To many conservatives, it seemed that elite inside-the-Beltway bonhomie was more important to McCain than determining whether or not his word “unwarranted” was just begging the question. Nor did he seem interested in whether or not it was a bit dangerous to have the chief officer of our foreign policy establishment, the Secretary of State, so close to someone intimately linked to an ideology inimical to this country’s security and interests, particularly at a time when the administration was advancing the cause of the Muslim Brotherhood in Egypt.

That sort of political good-old-pols-club solidarity is what angers many people. They are also sick of the carefully parsed and qualified and nuanced and poll-tested statements that are yet another device for avoiding the truth and hiding true motives. They sense that “insiders” with their bespoke suits and college degrees and smooth rhetoric are patronizing them and sacrificing their interests and principles. They get that the constant calls for “civility” and “decorum” are camouflage for the grubby pursuit of personal power and advancement, and a disdain for the common folk. Perhaps that’s why Trump’s dismissal of McCain’s status as a war-hero did not exact the price one would have expected, given the high regard Americans have for veterans. Perhaps many people figured that McCain had for too long made a career out of waving the bloody shirt rather than challenging the progressive status quo bankrupting the country and endangering our security and interests.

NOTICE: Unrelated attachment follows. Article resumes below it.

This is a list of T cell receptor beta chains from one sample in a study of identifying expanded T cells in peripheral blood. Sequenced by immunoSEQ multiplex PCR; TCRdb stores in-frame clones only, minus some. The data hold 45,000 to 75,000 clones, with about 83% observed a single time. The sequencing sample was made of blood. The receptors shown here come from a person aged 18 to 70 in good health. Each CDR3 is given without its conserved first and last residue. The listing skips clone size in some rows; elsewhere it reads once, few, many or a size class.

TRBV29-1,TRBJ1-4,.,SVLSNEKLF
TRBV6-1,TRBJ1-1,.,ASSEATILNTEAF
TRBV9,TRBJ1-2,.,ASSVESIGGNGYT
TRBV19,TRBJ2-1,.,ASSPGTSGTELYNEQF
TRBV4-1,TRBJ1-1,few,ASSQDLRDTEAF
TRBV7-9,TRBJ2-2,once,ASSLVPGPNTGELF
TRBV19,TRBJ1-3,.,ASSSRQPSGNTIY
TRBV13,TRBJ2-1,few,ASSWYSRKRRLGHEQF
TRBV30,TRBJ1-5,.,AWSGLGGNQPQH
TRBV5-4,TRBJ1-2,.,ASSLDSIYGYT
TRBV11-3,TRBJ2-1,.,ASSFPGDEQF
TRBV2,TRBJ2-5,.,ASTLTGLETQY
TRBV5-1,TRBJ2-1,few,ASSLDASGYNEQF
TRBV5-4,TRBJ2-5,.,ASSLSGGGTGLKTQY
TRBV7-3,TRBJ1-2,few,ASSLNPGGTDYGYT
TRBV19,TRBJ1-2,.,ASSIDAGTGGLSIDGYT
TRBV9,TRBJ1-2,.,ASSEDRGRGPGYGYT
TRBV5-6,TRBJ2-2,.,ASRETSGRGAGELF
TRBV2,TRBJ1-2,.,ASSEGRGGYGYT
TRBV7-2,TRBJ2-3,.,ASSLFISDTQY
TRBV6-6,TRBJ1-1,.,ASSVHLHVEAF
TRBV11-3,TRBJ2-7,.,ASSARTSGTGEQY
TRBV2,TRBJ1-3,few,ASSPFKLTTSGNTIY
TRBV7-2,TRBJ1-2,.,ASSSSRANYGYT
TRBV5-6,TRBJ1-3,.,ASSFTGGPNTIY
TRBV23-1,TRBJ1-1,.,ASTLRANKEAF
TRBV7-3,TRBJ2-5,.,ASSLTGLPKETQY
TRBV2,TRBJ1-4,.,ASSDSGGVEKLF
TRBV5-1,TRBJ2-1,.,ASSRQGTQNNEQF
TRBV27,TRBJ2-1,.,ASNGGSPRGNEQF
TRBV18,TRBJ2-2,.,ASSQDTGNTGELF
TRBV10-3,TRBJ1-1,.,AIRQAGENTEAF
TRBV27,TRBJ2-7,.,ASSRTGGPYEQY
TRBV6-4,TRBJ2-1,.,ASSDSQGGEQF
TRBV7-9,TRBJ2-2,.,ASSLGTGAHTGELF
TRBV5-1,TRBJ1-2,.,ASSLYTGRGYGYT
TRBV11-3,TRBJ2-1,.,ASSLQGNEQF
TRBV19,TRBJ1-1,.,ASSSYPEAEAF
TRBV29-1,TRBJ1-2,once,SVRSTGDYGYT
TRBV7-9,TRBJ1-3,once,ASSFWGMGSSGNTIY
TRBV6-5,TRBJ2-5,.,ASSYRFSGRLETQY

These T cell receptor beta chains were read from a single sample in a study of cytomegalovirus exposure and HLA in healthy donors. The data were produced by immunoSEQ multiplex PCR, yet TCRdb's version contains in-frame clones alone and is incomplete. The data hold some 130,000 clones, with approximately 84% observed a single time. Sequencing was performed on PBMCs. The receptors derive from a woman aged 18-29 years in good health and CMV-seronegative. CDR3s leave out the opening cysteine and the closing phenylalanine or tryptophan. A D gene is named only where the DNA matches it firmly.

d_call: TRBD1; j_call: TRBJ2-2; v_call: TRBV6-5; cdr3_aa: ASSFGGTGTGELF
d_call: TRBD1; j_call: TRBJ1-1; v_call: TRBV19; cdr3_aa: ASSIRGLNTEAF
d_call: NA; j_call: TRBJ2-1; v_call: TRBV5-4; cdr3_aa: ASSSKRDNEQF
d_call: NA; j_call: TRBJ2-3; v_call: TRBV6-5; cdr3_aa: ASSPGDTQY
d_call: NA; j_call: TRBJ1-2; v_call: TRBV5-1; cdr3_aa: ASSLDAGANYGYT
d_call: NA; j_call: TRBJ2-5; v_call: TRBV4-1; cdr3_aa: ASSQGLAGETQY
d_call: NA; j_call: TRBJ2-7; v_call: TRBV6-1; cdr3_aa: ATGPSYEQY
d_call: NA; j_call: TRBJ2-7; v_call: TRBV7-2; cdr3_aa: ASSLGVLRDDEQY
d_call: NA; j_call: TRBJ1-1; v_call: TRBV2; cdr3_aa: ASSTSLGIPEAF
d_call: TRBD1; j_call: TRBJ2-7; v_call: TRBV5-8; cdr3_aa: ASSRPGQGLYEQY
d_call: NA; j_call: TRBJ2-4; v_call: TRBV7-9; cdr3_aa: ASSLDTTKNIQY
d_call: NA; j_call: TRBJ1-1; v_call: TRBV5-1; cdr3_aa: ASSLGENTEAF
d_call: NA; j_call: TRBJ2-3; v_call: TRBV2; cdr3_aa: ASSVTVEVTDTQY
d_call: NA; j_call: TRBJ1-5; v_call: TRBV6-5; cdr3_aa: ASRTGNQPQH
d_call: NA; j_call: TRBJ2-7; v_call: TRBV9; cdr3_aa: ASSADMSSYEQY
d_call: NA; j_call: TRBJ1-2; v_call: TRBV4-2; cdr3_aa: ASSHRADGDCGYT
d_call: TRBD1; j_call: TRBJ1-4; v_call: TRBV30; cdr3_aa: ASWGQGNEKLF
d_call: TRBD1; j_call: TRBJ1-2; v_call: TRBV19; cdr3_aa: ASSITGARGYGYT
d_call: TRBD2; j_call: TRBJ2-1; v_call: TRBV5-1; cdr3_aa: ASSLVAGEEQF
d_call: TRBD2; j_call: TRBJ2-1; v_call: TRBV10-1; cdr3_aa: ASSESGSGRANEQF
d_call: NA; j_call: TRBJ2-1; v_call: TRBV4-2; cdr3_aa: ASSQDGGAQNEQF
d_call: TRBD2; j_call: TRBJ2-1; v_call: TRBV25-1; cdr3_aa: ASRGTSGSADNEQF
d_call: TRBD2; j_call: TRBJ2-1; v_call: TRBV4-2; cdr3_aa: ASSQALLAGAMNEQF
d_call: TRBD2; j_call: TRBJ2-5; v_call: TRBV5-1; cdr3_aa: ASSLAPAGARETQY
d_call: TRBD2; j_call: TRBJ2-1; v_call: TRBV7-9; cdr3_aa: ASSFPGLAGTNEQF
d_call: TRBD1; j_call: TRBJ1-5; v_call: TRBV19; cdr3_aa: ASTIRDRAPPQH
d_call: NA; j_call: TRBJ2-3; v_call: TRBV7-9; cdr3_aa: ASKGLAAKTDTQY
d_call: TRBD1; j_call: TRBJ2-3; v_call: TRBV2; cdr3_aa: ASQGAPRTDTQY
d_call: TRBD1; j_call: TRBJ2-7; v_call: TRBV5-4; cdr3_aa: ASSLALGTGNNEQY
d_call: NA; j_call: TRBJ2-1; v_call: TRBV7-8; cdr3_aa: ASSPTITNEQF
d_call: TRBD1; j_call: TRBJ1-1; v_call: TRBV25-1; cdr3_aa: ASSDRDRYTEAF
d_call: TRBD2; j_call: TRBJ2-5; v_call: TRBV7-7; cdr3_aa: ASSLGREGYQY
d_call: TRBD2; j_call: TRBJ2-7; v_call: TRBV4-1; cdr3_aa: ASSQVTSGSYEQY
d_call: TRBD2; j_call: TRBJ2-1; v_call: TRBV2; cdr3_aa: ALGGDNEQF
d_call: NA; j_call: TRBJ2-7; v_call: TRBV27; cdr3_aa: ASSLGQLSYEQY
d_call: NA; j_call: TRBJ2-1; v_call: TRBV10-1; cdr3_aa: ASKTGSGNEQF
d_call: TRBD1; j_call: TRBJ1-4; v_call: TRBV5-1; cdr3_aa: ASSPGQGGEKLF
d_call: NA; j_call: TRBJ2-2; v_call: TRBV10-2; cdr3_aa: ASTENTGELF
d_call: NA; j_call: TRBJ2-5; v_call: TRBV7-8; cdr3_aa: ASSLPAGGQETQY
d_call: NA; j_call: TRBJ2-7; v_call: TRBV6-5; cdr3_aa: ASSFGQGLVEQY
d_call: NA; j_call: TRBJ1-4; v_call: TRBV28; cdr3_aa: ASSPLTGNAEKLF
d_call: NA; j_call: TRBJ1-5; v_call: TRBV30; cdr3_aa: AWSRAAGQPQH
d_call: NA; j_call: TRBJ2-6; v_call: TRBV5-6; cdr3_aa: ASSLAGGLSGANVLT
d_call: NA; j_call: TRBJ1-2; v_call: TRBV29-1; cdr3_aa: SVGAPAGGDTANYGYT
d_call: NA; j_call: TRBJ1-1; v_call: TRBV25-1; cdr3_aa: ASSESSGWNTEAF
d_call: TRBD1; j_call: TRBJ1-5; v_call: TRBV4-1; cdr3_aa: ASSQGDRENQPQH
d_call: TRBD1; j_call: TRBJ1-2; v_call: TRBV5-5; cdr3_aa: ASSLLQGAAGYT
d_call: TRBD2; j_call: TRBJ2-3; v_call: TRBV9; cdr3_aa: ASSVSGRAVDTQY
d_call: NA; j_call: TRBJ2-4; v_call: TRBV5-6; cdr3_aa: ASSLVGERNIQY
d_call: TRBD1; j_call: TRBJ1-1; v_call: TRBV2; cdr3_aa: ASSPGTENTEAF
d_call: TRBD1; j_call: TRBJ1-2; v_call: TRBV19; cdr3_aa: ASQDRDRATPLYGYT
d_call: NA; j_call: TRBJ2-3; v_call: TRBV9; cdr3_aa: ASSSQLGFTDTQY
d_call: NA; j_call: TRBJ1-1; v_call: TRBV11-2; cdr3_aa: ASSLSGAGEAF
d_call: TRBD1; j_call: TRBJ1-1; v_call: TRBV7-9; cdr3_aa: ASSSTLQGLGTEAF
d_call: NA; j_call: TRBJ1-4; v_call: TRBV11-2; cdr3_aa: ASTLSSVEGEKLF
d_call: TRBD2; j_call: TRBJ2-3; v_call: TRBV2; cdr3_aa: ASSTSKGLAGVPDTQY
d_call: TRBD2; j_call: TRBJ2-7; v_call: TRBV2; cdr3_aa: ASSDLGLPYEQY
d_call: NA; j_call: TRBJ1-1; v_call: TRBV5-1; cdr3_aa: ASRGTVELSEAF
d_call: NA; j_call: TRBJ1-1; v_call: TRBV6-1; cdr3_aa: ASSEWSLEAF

Or take the establishment Republicans who dismiss the disorder and crime created by illegal immigration, and call for “comprehensive immigration reform.” Many can see that this “reform” will be a reprise of the 1986 “reform”––all amnesty and no border enforcement–– that helped create today’s mess. A lot of ordinary people who live among concentrations of illegal aliens have to put up with a level of daily crime and disorder that well-heeled Republicans never experience. These people resent the implications that they are “xenophobes” and “nativists” harboring racist sentiments. They see a problem that needs fixing, but all that many in their party give them is the same old “nation of immigrants” bromides, rhetorical cover for ensuring a steady supply of cheap labor for capitalist cronies. So why should we be surprised that Trump’s blunt talk on immigration struck such a chord, especially when followed by several murders of Americans at the hands of felonious illegal aliens allowed to roam free?